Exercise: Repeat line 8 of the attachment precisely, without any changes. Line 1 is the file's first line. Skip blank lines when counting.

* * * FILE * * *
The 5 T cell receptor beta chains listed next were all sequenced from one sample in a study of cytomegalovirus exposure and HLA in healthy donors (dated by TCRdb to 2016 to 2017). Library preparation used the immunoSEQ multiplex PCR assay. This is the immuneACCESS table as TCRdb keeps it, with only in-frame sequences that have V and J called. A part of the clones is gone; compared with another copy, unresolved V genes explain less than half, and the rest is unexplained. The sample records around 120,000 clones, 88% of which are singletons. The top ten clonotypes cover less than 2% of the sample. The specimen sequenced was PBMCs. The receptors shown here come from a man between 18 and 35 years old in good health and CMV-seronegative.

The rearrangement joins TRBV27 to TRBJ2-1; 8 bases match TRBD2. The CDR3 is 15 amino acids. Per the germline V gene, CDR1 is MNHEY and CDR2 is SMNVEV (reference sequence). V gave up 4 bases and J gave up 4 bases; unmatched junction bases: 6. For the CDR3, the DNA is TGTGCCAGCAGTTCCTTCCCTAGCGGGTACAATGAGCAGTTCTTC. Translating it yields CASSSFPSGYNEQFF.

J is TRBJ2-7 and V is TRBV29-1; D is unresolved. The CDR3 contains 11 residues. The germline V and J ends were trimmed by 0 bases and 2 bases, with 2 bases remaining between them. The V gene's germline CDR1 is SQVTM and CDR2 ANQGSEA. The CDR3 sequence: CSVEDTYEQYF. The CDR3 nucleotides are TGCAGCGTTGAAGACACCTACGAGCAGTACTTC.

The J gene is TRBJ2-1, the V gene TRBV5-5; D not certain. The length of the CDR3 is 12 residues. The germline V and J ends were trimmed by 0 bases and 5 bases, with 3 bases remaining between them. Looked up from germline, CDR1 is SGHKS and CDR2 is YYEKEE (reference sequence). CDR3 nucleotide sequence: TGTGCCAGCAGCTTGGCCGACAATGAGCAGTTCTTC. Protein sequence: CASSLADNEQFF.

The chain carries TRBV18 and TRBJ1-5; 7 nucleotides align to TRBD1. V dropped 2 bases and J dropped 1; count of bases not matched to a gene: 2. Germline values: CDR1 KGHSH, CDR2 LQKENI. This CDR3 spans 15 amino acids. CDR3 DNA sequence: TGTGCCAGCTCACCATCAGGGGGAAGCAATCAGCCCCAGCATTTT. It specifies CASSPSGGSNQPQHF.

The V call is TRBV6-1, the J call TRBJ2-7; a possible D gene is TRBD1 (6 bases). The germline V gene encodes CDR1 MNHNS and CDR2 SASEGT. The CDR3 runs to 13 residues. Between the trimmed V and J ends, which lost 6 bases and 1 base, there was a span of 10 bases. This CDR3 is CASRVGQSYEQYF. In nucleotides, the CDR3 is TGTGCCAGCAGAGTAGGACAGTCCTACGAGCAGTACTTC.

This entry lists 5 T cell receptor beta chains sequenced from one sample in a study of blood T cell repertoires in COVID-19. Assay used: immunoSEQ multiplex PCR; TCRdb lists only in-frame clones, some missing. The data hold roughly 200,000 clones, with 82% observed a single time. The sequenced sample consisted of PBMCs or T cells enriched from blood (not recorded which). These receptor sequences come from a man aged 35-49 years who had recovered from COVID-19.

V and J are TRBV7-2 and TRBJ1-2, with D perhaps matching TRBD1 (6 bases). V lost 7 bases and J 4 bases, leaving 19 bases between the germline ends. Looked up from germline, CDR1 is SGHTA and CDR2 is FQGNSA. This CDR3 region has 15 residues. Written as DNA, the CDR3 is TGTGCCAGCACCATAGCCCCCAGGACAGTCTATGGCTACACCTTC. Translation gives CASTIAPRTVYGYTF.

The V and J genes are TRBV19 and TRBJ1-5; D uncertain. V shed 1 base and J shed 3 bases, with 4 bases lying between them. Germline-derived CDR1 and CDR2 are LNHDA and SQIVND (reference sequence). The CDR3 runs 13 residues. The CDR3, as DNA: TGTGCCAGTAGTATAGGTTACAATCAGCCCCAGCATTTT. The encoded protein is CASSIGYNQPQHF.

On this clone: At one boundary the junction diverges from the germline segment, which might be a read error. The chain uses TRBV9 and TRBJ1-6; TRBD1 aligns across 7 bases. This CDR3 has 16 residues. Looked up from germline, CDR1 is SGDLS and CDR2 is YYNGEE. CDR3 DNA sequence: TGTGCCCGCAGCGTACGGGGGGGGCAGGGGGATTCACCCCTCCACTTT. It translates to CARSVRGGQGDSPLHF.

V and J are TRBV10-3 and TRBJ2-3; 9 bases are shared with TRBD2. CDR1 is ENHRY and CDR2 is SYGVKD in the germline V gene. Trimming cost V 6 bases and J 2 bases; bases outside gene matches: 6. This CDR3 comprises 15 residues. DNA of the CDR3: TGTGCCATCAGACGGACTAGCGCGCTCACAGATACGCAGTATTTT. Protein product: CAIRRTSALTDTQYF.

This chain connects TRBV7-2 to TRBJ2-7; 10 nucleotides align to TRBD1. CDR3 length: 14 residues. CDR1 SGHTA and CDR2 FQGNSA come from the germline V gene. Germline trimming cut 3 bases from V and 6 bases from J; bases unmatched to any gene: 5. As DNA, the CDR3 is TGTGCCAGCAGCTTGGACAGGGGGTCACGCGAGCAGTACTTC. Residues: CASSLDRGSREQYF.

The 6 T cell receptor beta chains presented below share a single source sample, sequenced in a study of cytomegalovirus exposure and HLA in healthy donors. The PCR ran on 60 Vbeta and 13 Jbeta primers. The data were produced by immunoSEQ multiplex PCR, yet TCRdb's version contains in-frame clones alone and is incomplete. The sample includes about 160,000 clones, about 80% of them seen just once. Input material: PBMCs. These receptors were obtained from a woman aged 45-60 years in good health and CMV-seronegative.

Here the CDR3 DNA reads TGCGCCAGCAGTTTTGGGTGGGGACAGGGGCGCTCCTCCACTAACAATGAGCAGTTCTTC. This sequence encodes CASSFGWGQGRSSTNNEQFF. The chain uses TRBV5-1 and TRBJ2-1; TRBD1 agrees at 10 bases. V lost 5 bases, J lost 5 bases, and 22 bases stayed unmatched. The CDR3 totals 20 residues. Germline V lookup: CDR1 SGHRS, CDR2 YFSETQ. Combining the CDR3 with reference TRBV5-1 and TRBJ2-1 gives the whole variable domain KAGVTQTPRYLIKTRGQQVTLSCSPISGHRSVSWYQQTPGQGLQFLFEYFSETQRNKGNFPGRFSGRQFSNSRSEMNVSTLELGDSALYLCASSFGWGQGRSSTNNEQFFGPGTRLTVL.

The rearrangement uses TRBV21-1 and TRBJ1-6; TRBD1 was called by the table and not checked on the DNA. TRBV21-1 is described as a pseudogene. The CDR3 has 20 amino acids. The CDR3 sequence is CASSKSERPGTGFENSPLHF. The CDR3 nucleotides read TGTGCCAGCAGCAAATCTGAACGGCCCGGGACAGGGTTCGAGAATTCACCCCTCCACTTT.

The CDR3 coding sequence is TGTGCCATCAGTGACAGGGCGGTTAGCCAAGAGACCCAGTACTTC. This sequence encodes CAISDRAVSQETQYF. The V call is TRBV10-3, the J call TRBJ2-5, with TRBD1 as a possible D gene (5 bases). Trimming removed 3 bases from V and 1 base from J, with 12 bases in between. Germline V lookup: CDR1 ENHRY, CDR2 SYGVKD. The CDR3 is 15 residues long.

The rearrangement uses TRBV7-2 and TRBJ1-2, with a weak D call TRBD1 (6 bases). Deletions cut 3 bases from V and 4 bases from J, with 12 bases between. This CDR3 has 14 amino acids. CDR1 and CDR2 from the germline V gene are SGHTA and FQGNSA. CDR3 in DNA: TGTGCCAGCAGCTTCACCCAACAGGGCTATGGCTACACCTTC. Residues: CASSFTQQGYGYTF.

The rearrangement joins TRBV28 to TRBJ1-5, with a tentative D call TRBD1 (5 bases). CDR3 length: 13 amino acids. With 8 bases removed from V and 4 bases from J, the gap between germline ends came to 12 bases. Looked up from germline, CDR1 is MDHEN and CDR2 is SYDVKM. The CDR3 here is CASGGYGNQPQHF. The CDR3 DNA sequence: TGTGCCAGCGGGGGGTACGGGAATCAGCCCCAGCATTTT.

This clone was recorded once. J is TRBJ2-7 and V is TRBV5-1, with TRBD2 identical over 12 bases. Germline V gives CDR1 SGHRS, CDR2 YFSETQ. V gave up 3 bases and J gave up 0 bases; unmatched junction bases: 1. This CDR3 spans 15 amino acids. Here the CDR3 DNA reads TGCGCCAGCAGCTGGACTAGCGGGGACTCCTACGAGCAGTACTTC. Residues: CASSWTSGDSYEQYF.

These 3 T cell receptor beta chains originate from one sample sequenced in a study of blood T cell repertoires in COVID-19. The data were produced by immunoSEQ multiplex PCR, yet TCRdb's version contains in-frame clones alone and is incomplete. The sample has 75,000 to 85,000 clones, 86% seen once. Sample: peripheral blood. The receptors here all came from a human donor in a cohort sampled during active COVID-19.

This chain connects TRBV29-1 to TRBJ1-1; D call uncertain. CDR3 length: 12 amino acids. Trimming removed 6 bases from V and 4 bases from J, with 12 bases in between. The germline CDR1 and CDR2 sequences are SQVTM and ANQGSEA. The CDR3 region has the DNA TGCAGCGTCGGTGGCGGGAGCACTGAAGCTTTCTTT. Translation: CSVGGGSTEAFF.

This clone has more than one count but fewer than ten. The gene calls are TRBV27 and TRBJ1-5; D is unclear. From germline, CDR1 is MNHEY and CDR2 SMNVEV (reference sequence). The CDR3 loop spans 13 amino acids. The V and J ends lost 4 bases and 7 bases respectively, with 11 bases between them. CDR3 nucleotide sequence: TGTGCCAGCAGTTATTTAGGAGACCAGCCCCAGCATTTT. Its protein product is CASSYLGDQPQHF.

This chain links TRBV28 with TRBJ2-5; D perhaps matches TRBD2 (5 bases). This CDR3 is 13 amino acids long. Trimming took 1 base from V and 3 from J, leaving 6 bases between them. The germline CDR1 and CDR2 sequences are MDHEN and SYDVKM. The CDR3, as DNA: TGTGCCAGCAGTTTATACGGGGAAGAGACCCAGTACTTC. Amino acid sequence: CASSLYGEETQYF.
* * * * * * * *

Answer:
V and J are TRBV7-2 and TRBJ1-2, with D perhaps matching TRBD1 (6 bases). V lost 7 bases and J 4 bases, leaving 19 bases between the germline ends. Looked up from germline, CDR1 is SGHTA and CDR2 is FQGNSA. This CDR3 region has 15 residues. Written as DNA, the CDR3 is TGTGCCAGCACCATAGCCCCCAGGACAGTCTATGGCTACACCTTC. Translation gives CASTIAPRTVYGYTF.